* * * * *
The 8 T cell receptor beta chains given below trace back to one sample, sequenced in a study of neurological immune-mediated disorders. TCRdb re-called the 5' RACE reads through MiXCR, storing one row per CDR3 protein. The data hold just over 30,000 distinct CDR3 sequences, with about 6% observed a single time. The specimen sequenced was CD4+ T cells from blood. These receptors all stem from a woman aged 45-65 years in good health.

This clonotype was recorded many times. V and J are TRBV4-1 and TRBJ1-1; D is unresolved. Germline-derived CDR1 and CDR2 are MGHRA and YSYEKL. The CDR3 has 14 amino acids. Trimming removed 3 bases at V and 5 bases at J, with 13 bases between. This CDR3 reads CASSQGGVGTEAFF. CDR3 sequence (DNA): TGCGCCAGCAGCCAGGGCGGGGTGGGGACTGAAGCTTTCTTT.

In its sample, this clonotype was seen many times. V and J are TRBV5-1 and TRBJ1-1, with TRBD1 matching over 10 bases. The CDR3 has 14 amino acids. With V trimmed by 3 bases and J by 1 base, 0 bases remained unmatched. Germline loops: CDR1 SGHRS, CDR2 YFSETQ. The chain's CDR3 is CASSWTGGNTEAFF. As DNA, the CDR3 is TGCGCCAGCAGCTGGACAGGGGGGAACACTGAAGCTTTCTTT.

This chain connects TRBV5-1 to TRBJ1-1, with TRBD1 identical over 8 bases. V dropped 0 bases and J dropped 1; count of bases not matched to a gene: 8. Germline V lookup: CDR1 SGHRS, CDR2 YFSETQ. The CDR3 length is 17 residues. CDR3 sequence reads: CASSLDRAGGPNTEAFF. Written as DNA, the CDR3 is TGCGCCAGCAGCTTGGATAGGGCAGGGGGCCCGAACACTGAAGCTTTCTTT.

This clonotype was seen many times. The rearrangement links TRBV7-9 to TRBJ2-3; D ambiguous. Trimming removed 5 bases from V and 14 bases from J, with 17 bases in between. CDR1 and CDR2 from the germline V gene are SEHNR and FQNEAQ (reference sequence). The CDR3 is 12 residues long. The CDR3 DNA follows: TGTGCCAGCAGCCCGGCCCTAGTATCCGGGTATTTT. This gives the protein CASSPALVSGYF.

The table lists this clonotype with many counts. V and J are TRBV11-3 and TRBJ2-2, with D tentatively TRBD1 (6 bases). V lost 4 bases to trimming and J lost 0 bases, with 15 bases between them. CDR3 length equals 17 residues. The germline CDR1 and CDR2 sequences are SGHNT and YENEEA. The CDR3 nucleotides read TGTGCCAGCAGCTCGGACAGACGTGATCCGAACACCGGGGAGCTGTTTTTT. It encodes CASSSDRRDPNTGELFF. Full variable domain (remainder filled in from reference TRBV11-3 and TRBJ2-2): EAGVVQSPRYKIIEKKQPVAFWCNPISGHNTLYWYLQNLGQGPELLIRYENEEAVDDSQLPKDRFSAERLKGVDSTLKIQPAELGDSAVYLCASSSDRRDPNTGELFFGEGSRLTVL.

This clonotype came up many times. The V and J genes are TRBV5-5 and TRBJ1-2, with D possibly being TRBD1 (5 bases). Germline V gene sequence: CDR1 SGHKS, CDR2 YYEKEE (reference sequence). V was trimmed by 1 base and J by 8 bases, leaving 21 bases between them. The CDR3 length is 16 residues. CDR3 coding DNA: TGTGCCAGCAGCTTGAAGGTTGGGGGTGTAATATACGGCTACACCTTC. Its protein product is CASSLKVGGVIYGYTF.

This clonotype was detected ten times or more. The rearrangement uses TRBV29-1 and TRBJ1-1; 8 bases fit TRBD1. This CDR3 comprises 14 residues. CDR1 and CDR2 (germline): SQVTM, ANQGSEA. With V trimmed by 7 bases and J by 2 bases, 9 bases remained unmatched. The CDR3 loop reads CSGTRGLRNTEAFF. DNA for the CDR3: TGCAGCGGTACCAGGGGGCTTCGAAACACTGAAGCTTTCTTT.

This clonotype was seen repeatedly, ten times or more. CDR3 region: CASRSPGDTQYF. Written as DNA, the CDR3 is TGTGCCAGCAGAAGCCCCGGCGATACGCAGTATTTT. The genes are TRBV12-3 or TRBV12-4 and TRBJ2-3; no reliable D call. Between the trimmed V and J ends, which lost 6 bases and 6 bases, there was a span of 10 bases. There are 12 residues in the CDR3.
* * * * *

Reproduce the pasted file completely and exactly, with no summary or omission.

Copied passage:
The 8 T cell receptor beta chains given below trace back to one sample, sequenced in a study of neurological immune-mediated disorders. TCRdb re-called the 5' RACE reads through MiXCR, storing one row per CDR3 protein. The data hold just over 30,000 distinct CDR3 sequences, with about 6% observed a single time. The specimen sequenced was CD4+ T cells from blood. These receptors all stem from a woman aged 45-65 years in good health.

This clonotype was recorded many times. V and J are TRBV4-1 and TRBJ1-1; D is unresolved. Germline-derived CDR1 and CDR2 are MGHRA and YSYEKL. The CDR3 has 14 amino acids. Trimming removed 3 bases at V and 5 bases at J, with 13 bases between. This CDR3 reads CASSQGGVGTEAFF. CDR3 sequence (DNA): TGCGCCAGCAGCCAGGGCGGGGTGGGGACTGAAGCTTTCTTT.

In its sample, this clonotype was seen many times. V and J are TRBV5-1 and TRBJ1-1, with TRBD1 matching over 10 bases. The CDR3 has 14 amino acids. With V trimmed by 3 bases and J by 1 base, 0 bases remained unmatched. Germline loops: CDR1 SGHRS, CDR2 YFSETQ. The chain's CDR3 is CASSWTGGNTEAFF. As DNA, the CDR3 is TGCGCCAGCAGCTGGACAGGGGGGAACACTGAAGCTTTCTTT.

This chain connects TRBV5-1 to TRBJ1-1, with TRBD1 identical over 8 bases. V dropped 0 bases and J dropped 1; count of bases not matched to a gene: 8. Germline V lookup: CDR1 SGHRS, CDR2 YFSETQ. The CDR3 length is 17 residues. CDR3 sequence reads: CASSLDRAGGPNTEAFF. Written as DNA, the CDR3 is TGCGCCAGCAGCTTGGATAGGGCAGGGGGCCCGAACACTGAAGCTTTCTTT.

This clonotype was seen many times. The rearrangement links TRBV7-9 to TRBJ2-3; D ambiguous. Trimming removed 5 bases from V and 14 bases from J, with 17 bases in between. CDR1 and CDR2 from the germline V gene are SEHNR and FQNEAQ (reference sequence). The CDR3 is 12 residues long. The CDR3 DNA follows: TGTGCCAGCAGCCCGGCCCTAGTATCCGGGTATTTT. This gives the protein CASSPALVSGYF.

The table lists this clonotype with many counts. V and J are TRBV11-3 and TRBJ2-2, with D tentatively TRBD1 (6 bases). V lost 4 bases to trimming and J lost 0 bases, with 15 bases between them. CDR3 length equals 17 residues. The germline CDR1 and CDR2 sequences are SGHNT and YENEEA. The CDR3 nucleotides read TGTGCCAGCAGCTCGGACAGACGTGATCCGAACACCGGGGAGCTGTTTTTT. It encodes CASSSDRRDPNTGELFF. Full variable domain (remainder filled in from reference TRBV11-3 and TRBJ2-2): EAGVVQSPRYKIIEKKQPVAFWCNPISGHNTLYWYLQNLGQGPELLIRYENEEAVDDSQLPKDRFSAERLKGVDSTLKIQPAELGDSAVYLCASSSDRRDPNTGELFFGEGSRLTVL.

This clonotype came up many times. The V and J genes are TRBV5-5 and TRBJ1-2, with D possibly being TRBD1 (5 bases). Germline V gene sequence: CDR1 SGHKS, CDR2 YYEKEE (reference sequence). V was trimmed by 1 base and J by 8 bases, leaving 21 bases between them. The CDR3 length is 16 residues. CDR3 coding DNA: TGTGCCAGCAGCTTGAAGGTTGGGGGTGTAATATACGGCTACACCTTC. Its protein product is CASSLKVGGVIYGYTF.

This clonotype was detected ten times or more. The rearrangement uses TRBV29-1 and TRBJ1-1; 8 bases fit TRBD1. This CDR3 comprises 14 residues. CDR1 and CDR2 (germline): SQVTM, ANQGSEA. With V trimmed by 7 bases and J by 2 bases, 9 bases remained unmatched. The CDR3 loop reads CSGTRGLRNTEAFF. DNA for the CDR3: TGCAGCGGTACCAGGGGGCTTCGAAACACTGAAGCTTTCTTT.

This clonotype was seen repeatedly, ten times or more. CDR3 region: CASRSPGDTQYF. Written as DNA, the CDR3 is TGTGCCAGCAGAAGCCCCGGCGATACGCAGTATTTT. The genes are TRBV12-3 or TRBV12-4 and TRBJ2-3; no reliable D call. Between the trimmed V and J ends, which lost 6 bases and 6 bases, there was a span of 10 bases. There are 12 residues in the CDR3.